Martinez sounds French Open warning

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The Independent Online

Spain's Conchita Martinez sent out a warning that she should be higher on the list of favourites for the French Open with an impressive 6-1 6-2 demolition of Amanda Coetzer in the German Open final on Sunday.

The former Wimbledon champion, seeded third, took just 83 minutes to despatch her South African opponent for her second triumph in the Berlin claycourt event following victory in 1998.

As on Saturday, when she had tamed top seed Martina Hingis 7-5 6-4 in their semifinal, she put in a near-faultless performance, varying her game from the baseline and occasionally taking the net to conclude a rally with a crisp volley or a sharp smash.

"Everything worked perfectly." she said. "Playing that way makes me believe that, maybe, I can win another Grand Slam, and why not the French Open."

The 28-year-old proved she could shine on all surfaces by becoming the first Spanish woman to win Wimbledon in 1994 and again this year when she reached the semifinals of the Australian Open.

But she remains chiefly a baseliner and the form she displayed in Berlin suggested she could do damage at Roland-Garros.

"Starting the year well gave me confidence for the claycourt season." she said. "Clay is my favourite surface and, hopefully, I can be fully fit for the French Open and do well there."

There remains a question mark over her fitness and shortly before the final Martinez said she was pulling out of the Italian Open starting on Monday because she had aggravated an injury to her right Achilles tendon playing doubles on Saturday.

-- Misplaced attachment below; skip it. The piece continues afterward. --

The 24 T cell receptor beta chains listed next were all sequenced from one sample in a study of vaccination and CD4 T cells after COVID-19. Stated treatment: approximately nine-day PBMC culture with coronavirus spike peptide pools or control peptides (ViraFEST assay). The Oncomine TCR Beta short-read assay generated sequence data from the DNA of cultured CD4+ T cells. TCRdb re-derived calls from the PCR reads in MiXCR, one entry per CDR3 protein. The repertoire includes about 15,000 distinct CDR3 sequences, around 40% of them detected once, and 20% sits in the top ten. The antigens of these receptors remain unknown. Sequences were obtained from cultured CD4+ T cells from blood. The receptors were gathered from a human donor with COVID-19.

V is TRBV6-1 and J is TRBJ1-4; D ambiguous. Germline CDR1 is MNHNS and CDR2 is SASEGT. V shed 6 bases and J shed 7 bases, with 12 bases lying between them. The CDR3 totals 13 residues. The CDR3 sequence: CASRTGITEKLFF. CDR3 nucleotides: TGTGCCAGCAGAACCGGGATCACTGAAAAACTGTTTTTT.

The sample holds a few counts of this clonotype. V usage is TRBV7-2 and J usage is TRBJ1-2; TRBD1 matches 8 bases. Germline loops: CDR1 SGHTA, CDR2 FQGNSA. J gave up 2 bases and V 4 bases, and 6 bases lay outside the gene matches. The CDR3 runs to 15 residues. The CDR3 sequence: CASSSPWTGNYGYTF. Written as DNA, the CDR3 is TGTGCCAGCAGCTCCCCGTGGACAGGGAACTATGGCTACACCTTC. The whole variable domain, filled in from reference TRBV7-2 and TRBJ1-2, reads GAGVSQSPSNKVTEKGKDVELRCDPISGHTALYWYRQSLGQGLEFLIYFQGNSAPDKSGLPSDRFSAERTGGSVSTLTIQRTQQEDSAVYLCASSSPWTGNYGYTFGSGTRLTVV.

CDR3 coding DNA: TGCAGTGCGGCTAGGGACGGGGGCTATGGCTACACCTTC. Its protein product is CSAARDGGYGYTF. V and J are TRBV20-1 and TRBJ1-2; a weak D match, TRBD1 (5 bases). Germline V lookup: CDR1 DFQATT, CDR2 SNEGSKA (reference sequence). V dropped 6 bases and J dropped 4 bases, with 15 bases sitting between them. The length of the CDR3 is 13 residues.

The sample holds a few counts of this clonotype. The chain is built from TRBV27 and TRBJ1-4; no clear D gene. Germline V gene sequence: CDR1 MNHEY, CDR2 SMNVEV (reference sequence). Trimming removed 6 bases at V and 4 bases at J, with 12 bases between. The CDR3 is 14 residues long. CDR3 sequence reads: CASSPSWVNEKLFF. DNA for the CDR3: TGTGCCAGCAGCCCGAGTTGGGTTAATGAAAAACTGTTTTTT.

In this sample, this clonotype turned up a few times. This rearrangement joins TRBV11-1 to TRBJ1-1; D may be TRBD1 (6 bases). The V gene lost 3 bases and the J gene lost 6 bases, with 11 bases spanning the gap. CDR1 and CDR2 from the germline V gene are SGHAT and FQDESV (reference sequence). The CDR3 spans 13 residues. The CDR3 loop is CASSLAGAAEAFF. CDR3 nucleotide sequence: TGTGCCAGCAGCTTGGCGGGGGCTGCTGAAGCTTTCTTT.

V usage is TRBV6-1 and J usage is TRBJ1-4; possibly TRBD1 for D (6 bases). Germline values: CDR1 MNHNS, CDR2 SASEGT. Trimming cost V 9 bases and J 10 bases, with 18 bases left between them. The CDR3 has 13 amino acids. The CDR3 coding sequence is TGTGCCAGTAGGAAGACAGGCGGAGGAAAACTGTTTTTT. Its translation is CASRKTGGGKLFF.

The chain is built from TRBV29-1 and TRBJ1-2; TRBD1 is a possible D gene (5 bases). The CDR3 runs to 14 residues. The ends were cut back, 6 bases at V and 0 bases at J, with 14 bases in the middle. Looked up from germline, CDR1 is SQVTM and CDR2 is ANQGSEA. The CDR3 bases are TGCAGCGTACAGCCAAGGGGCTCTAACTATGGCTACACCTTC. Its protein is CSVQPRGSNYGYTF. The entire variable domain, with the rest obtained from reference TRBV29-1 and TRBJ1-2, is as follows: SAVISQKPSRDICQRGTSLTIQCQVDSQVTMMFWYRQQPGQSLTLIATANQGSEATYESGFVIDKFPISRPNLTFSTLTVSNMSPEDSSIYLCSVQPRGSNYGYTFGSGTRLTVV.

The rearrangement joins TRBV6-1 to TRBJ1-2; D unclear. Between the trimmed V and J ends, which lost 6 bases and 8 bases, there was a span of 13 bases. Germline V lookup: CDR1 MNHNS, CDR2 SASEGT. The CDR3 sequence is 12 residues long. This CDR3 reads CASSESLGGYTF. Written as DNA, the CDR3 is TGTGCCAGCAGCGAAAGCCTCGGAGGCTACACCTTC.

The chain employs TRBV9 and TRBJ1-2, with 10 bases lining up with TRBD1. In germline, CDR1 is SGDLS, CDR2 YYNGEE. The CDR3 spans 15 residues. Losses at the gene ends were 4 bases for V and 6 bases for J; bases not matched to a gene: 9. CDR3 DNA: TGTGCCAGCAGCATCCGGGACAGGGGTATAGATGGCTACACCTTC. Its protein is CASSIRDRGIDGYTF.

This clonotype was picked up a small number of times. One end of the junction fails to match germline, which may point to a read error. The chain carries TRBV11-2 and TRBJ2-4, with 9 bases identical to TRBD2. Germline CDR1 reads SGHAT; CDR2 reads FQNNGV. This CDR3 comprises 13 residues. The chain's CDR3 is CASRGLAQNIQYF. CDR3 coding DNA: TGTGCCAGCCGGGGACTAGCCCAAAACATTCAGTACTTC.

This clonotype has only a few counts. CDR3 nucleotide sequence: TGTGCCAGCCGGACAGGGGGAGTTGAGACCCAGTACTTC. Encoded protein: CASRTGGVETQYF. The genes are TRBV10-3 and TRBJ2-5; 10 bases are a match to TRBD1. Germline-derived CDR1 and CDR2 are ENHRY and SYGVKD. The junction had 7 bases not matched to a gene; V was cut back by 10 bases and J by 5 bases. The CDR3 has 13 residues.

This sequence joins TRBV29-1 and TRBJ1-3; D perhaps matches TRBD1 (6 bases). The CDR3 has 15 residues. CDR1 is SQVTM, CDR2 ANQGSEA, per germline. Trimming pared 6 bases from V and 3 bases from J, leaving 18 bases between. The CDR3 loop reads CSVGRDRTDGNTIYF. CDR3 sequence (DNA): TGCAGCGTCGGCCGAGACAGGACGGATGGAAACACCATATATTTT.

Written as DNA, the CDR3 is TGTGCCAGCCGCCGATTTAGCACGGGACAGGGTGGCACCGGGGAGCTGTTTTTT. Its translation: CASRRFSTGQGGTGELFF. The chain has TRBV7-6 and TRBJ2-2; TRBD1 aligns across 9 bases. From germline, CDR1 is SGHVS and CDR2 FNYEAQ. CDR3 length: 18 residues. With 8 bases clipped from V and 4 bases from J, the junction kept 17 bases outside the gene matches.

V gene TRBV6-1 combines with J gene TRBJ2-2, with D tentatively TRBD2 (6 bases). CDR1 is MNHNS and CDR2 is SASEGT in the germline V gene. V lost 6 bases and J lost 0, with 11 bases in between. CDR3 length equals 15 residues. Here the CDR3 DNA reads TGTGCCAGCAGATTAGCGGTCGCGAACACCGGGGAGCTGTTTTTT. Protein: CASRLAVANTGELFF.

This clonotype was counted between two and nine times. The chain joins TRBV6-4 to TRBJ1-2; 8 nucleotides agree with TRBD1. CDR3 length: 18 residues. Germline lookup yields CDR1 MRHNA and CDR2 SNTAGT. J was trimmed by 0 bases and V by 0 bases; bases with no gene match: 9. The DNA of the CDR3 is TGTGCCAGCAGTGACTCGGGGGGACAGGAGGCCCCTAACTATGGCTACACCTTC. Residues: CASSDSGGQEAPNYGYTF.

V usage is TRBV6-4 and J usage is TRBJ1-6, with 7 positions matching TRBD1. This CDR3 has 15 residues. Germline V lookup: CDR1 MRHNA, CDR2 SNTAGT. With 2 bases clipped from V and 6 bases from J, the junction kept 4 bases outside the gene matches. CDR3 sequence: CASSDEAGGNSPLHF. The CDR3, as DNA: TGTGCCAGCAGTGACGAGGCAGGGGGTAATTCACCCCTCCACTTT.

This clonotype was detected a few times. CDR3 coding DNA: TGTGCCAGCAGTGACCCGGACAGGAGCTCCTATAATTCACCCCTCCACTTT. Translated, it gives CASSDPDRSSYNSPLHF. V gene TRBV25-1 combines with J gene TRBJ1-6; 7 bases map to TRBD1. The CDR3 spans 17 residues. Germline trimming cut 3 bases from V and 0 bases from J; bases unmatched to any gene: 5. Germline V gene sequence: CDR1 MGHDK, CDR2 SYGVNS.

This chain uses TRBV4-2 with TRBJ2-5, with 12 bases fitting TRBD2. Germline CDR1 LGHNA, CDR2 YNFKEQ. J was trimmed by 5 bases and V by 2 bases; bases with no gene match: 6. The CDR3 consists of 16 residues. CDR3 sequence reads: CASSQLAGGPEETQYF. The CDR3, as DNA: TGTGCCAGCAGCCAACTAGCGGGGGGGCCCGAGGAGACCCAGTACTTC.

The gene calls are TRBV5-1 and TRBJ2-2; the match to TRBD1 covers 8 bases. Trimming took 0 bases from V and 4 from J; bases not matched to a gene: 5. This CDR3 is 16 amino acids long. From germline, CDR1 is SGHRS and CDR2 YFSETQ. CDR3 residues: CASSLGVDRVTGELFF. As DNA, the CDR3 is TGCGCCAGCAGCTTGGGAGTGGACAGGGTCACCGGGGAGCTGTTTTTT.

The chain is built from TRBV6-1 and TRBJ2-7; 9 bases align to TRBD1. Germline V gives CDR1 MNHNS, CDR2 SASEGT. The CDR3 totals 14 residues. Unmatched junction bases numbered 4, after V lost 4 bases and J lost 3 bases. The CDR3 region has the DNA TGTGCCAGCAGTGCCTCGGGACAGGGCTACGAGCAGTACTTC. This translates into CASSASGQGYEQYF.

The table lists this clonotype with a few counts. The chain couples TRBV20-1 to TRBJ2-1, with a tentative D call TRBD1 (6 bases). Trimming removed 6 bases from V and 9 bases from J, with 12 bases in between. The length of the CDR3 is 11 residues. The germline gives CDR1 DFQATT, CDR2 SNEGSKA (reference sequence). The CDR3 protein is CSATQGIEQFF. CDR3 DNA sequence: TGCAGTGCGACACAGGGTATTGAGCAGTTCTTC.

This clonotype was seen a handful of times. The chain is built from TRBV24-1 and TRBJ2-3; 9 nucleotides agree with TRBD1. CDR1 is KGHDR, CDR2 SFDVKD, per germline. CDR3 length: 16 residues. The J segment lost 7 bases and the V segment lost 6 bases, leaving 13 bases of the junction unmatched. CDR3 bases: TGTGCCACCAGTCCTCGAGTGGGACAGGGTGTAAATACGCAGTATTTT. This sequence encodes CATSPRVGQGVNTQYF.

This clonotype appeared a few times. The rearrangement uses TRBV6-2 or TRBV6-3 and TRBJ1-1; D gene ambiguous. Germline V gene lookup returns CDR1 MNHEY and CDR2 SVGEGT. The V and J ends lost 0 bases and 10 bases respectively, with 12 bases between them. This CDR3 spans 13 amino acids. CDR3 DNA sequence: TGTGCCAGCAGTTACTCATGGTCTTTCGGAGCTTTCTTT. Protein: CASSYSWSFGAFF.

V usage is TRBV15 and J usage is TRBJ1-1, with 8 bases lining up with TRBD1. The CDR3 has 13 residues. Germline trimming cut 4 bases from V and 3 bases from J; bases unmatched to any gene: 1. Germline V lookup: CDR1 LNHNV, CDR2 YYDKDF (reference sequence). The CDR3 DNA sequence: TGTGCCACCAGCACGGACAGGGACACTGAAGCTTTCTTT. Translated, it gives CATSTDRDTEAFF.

But she did not look hampered by any injury worry on court, cruising to victory on a hot, sunny day in the German capital.

"The injury's not too bad but I don't want to take the risk of making it worse in Rome and having to miss the French." she said.

"I've been playing a lot lately and I need a break to get some treatment and give my body a rest.

Tenth seed Coetzer started the match in promising fashion, breaking her opponent straight away after a close opening game which lasted 10 minutes.

But Martinez broke back immediately and gradually moved on top, Coetzer losing patience at the end of long rallies and making many unforced errors.

Coetzer dropped serve again in the fourth game and Martinez later hit a forehand winner to take a 5-1 lead and serve for the set, which she wrapped up with a smash.

Martinez was one break up in the second set when Coetzer sent a backhand wide to go 5-2 down.

The Spaniard went on to earn three match points, converting the first with a crisp forehand volley.

"It wasn't as easy at it may seem." said Martinez. "There were long rallies and she made me fight. But I did play well."

Her 32nd career title will see the veteran Spaniard climb five spots up to third - her highest ranking since 1996 - when the new WTA list is released on Monday.

Coetzer admitted she had felt helpless. "There was nothing I could do." she said. "She just played her game so well and never really gave me a chance to play mine.

"She hits the ball very high, gives it a lot of spin and can change its direction whenever she wants. That's her style and it makes it very difficult to put her under pressure. She always has the answer."

Both Martinez and Coetzer had little time to rest as they then played the doubles final, Martinez teaming up with fellow Spaniard Aranxta Sanchez-Vicario to take on Coetzer and American Corina Morariu.

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